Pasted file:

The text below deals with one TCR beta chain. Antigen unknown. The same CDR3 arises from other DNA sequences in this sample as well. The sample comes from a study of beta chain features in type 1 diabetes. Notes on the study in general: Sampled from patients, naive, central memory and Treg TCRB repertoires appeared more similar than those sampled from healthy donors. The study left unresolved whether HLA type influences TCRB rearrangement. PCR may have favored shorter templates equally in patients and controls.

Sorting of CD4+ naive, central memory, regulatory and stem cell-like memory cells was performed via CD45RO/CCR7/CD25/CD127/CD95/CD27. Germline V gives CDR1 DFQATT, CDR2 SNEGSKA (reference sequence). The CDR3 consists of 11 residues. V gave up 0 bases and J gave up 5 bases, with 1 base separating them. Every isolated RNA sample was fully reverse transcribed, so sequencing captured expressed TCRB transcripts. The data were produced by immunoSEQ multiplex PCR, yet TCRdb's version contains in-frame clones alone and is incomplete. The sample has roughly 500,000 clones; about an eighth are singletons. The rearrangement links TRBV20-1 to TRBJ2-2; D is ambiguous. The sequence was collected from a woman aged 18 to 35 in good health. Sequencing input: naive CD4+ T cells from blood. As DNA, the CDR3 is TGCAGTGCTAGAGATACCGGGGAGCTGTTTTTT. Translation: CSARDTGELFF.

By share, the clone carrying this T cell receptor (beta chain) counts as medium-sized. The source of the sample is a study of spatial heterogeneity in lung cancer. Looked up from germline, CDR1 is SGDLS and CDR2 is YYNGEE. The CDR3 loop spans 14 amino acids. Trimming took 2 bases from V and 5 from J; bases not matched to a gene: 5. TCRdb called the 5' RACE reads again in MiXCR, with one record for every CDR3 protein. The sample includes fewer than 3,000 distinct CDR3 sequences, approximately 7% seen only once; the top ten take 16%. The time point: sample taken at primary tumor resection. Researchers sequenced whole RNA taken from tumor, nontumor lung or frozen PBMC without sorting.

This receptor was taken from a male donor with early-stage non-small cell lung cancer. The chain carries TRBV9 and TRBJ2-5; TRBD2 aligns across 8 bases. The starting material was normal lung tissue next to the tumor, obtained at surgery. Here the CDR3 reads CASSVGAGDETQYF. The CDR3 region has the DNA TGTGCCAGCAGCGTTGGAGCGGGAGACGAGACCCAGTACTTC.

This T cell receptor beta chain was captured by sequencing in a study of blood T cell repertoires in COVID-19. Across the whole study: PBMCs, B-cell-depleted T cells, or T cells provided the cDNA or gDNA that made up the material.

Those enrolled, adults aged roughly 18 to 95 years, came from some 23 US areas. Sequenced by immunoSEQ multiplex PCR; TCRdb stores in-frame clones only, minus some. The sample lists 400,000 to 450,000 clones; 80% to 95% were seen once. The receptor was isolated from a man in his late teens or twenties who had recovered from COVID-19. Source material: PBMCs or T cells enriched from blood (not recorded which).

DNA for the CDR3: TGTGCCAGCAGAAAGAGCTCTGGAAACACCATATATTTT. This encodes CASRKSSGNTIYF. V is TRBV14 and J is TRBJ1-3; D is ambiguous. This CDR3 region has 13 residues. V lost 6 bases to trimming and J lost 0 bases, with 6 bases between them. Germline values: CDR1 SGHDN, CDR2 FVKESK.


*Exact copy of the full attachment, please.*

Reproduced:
The text below deals with one TCR beta chain. Antigen unknown. The same CDR3 arises from other DNA sequences in this sample as well. The sample comes from a study of beta chain features in type 1 diabetes. Notes on the study in general: Sampled from patients, naive, central memory and Treg TCRB repertoires appeared more similar than those sampled from healthy donors. The study left unresolved whether HLA type influences TCRB rearrangement. PCR may have favored shorter templates equally in patients and controls.

Sorting of CD4+ naive, central memory, regulatory and stem cell-like memory cells was performed via CD45RO/CCR7/CD25/CD127/CD95/CD27. Germline V gives CDR1 DFQATT, CDR2 SNEGSKA (reference sequence). The CDR3 consists of 11 residues. V gave up 0 bases and J gave up 5 bases, with 1 base separating them. Every isolated RNA sample was fully reverse transcribed, so sequencing captured expressed TCRB transcripts. The data were produced by immunoSEQ multiplex PCR, yet TCRdb's version contains in-frame clones alone and is incomplete. The sample has roughly 500,000 clones; about an eighth are singletons. The rearrangement links TRBV20-1 to TRBJ2-2; D is ambiguous. The sequence was collected from a woman aged 18 to 35 in good health. Sequencing input: naive CD4+ T cells from blood. As DNA, the CDR3 is TGCAGTGCTAGAGATACCGGGGAGCTGTTTTTT. Translation: CSARDTGELFF.

By share, the clone carrying this T cell receptor (beta chain) counts as medium-sized. The source of the sample is a study of spatial heterogeneity in lung cancer. Looked up from germline, CDR1 is SGDLS and CDR2 is YYNGEE. The CDR3 loop spans 14 amino acids. Trimming took 2 bases from V and 5 from J; bases not matched to a gene: 5. TCRdb called the 5' RACE reads again in MiXCR, with one record for every CDR3 protein. The sample includes fewer than 3,000 distinct CDR3 sequences, approximately 7% seen only once; the top ten take 16%. The time point: sample taken at primary tumor resection. Researchers sequenced whole RNA taken from tumor, nontumor lung or frozen PBMC without sorting.

This receptor was taken from a male donor with early-stage non-small cell lung cancer. The chain carries TRBV9 and TRBJ2-5; TRBD2 aligns across 8 bases. The starting material was normal lung tissue next to the tumor, obtained at surgery. Here the CDR3 reads CASSVGAGDETQYF. The CDR3 region has the DNA TGTGCCAGCAGCGTTGGAGCGGGAGACGAGACCCAGTACTTC.

This T cell receptor beta chain was captured by sequencing in a study of blood T cell repertoires in COVID-19. Across the whole study: PBMCs, B-cell-depleted T cells, or T cells provided the cDNA or gDNA that made up the material.

Those enrolled, adults aged roughly 18 to 95 years, came from some 23 US areas. Sequenced by immunoSEQ multiplex PCR; TCRdb stores in-frame clones only, minus some. The sample lists 400,000 to 450,000 clones; 80% to 95% were seen once. The receptor was isolated from a man in his late teens or twenties who had recovered from COVID-19. Source material: PBMCs or T cells enriched from blood (not recorded which).

DNA for the CDR3: TGTGCCAGCAGAAAGAGCTCTGGAAACACCATATATTTT. This encodes CASRKSSGNTIYF. V is TRBV14 and J is TRBJ1-3; D is ambiguous. This CDR3 region has 13 residues. V lost 6 bases to trimming and J lost 0 bases, with 6 bases between them. Germline values: CDR1 SGHDN, CDR2 FVKESK.